Definition 1
The arcchain of is the closed curve formed by the union of the set of arcs traced by the apexes of the wedges supported by at least two elements of which belong to for some .
The arcchain can be computed using the in and outevents list in time, since every arc is a segment of a circumference with diameter in consecutive points of the sets and , and for every arc, its ends correspond to the in and outevents of one of the points determining the diameter of the circumference to which the arc belongs (see Figures (a)a and (c)c). Thus, each arc can be associated with an interval of orientations in which, the wedge that traces the arc, is part of the rectilinear convex hull (see Figure 5).
Let , be the set of edges of the convex hull of in counterclockwise order. A subchain is a subsequence of consecutive elements of , whose endpoints are the endpoints of a convex hull edge . It is easy to see that is monotone in the direction determined by . Thus, the orthogonal projection of on defines a total order () on the set of endpoints of its arcs. Moreover, using the convex hull edges and (), it is possible to label the arcs in starting by the leftmost point of in counterclockwise order, in such a way that (Figure (a)a). Let us consider that the ends of the arcs in any subchain are labeled as such that if , then . A link is a subsequence of such that for , , and .
Now we characterize an overlap using the arcchain. Consider four points and that support two overlapping wedges (Figure 3). Let us observe that if two opposite wedges in overlap, since these wedges are free, the arcs traced by their apices belong to links that intersect (see Figure (a)a). Now, the overlap between the wedges and is possible only in an interval where the orientation is parallel to the segment and in orientation the axis is parallel to the segment , see Figures (a)a and (c)c, respectively. We call full overlap interval to this interval of orientations and we say that this interval is a proper interval when .
Any arc corresponds, for some interval , to a particular free orthogonal wedge, for every (Figure 5). It is important to notice that is different from the intervals of the points that support , indeed is contained in the intersection of the intervals of these points.
Since an overlap is possible only between opposite wedges, in order to determine if two given arcs admit opposite wedges, we define the facing interval for them as the interval .
Lemma 1
(An overlap interms of arcs) Given two arcs and , with its corresponding intervals and . Let denote the orthogonal wedge whose apex traces for and let denote the respective wedge of for any . This wedges overlap if and only if the full overlap interval is proper, the facing interval is not empty and the intersection between the full overlap interval and the facing interval is a proper interval.
Then, if there is an overlap between the wedges of two given arcs, the interval of the overlap is the intersection between the full interval, the facing interval, and the intervals of both arcs.
Let be the the interval of for which and overlap. We call the ends of the start and stop events of . The thick arc segments show the overlap interval in Figure 5).
Once we have characterized the overlaps, let us notice that if an overlap takes place, then the links that contain the arcs involved in the overlap had intersected. In consequence, it is possible to compute the overlaps and its corresponding events by computing the intersection points between links, but before using the intersections, it is critical to show that there are intersection points between links in order to keep the algorithm subquadratic. The following paragraphs show some properties that help us to show the linear number of intersections between links in the arc chain.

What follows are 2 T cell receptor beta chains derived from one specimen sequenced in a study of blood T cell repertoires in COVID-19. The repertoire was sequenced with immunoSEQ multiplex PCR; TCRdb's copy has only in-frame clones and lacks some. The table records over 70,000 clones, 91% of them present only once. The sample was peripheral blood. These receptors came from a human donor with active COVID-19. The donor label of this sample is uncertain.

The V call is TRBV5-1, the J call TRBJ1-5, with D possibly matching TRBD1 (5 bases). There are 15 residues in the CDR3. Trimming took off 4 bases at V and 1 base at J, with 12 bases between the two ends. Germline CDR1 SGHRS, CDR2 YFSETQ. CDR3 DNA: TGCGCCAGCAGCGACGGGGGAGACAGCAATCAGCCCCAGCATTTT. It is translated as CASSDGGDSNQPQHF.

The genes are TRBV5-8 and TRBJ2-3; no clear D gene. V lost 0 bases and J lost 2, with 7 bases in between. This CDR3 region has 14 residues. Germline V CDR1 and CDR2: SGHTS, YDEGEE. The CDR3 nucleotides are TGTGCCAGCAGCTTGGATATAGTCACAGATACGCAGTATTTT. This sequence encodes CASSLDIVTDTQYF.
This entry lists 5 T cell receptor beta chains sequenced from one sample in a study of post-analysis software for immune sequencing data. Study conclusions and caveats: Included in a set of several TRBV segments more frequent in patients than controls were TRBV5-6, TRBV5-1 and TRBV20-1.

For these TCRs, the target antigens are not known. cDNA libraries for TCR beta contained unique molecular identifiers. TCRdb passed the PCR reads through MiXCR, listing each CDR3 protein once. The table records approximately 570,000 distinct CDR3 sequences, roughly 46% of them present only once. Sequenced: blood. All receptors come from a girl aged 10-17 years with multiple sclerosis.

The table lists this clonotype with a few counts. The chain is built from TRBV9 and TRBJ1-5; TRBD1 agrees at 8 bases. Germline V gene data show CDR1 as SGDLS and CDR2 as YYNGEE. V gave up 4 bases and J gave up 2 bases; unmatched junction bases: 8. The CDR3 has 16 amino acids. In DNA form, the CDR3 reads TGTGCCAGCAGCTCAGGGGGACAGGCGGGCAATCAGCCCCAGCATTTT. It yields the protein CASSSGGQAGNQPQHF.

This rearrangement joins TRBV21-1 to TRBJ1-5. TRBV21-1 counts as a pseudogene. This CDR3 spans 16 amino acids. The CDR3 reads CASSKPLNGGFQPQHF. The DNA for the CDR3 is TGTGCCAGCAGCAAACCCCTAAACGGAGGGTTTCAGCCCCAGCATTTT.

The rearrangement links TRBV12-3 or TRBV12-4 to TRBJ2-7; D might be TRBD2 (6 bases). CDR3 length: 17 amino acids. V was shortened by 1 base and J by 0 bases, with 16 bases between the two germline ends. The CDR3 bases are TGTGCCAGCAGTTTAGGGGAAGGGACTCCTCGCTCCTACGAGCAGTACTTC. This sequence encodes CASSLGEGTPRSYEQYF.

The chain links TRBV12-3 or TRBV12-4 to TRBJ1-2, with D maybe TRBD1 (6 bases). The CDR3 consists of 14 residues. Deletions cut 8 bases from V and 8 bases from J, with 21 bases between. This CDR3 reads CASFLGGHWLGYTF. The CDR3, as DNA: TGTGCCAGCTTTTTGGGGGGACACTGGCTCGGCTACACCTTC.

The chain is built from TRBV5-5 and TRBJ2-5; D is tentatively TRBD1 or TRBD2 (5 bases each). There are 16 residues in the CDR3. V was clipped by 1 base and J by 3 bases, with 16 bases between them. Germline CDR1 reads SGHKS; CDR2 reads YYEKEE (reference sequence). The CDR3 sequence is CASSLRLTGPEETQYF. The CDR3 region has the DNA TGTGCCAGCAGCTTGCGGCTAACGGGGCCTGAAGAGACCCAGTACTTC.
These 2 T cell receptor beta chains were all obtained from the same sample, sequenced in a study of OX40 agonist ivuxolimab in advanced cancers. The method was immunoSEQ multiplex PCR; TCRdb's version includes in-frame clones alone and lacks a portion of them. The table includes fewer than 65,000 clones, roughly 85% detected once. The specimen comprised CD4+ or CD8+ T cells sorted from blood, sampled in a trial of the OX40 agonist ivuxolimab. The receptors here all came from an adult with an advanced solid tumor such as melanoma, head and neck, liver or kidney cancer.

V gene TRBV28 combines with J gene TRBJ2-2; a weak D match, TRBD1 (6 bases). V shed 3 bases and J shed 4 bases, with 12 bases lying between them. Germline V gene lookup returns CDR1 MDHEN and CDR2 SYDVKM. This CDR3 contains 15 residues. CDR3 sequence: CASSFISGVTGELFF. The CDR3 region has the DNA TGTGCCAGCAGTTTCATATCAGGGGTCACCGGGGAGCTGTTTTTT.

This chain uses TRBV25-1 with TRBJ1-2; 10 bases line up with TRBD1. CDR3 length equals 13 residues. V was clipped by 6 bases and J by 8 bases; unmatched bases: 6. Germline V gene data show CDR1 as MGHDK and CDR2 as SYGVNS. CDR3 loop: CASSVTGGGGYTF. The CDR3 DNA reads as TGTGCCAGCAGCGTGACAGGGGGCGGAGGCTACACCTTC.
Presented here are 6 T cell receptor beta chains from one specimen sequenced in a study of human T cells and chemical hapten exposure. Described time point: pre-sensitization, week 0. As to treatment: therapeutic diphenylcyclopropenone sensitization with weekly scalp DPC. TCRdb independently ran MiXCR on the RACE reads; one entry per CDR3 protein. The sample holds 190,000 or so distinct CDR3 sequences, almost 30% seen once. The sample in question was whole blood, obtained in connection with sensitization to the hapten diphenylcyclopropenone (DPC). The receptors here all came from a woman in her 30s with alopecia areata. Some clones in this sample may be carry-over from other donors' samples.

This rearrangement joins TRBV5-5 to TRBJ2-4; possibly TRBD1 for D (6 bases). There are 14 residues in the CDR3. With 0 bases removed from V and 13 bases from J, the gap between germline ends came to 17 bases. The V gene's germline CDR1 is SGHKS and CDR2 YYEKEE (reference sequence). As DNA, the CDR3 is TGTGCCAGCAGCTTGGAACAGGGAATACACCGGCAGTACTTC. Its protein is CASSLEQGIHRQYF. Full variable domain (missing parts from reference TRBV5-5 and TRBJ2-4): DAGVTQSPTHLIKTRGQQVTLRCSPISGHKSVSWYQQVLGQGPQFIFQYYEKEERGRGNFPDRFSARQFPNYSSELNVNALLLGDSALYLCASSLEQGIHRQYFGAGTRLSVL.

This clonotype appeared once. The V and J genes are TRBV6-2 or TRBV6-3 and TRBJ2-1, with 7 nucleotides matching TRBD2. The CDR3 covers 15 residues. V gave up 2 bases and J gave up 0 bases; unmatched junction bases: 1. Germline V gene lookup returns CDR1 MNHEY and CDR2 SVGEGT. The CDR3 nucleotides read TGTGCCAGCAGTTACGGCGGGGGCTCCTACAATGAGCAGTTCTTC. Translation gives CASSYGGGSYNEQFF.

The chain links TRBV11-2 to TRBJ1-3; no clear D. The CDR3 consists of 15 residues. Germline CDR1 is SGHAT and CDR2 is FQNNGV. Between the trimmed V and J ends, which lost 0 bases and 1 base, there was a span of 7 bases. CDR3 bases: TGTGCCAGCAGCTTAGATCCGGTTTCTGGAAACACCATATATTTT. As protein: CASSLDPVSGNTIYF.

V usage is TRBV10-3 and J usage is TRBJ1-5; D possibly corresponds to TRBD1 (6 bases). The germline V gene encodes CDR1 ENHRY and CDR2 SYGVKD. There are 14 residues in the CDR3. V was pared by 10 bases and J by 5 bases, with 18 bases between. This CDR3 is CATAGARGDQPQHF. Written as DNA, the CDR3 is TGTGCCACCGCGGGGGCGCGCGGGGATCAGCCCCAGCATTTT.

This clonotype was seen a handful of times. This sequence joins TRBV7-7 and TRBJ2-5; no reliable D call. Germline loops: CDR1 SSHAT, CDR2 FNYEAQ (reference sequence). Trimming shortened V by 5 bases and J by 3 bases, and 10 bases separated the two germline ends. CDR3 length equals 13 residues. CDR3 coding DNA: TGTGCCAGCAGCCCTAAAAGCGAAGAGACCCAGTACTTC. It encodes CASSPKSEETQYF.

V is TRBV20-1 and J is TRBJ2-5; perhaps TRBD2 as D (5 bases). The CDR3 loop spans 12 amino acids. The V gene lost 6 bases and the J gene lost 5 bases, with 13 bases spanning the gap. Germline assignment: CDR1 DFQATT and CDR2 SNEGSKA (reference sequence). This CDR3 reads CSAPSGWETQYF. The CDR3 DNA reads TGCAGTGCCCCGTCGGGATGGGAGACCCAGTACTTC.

Using the fact that every point in any subchain is an apex of an orthogonal free wedge, the following lemma follows easily:
Lemma 2
Let such that . Then, .
As a consequence of Lemma 2, any link is contained in the disk that has the segment as diameter (the linkdisk ), thus the number of links that intersect the linkdisk is greater than or equal to the number of links that intersect . We denote by to the diameter of .
Let be the set of disks such that has the convex hull edge as a diameter and radius . Using a result given in [1] we show the following lemma.
Lemma 3
Given , the disk that has as diameter and radius is intersected by at most 28 disks such that .
Into each of the disks in that intersect a linkdisk , there is a constant number of links with diameter greater than that intersect .
Lemma 4
Let be a disk of radius that intersects some given link disk of radius . There are at most five links in that intersect with diameter greater than .
Proof
Let be the closed region bounded by the lines that project on the line that crosses the endpoints of (see Figure 8), since subchains are monotone, then the links in that intersect must have at least one endpoint in .
Now let us consider the links of with endpoints in . For simplicity we suppose that all these links have greater diameter than . It is easy to see that in order to have many links into region , the endpoints of the links should be placed in the configurations showed in Figure 9. The configuration showed by Figure (a)a, considers three points such that is a peak (i. e. the distances from the other points to are smaller then the distance between and ). In this case, with the help of a circle with diameter parallel to and lenght that passes through it is possible to show that if must be at distance grater than from and from then cannot be part of a link in , since the angle would be less than , contradicting Lemma 2.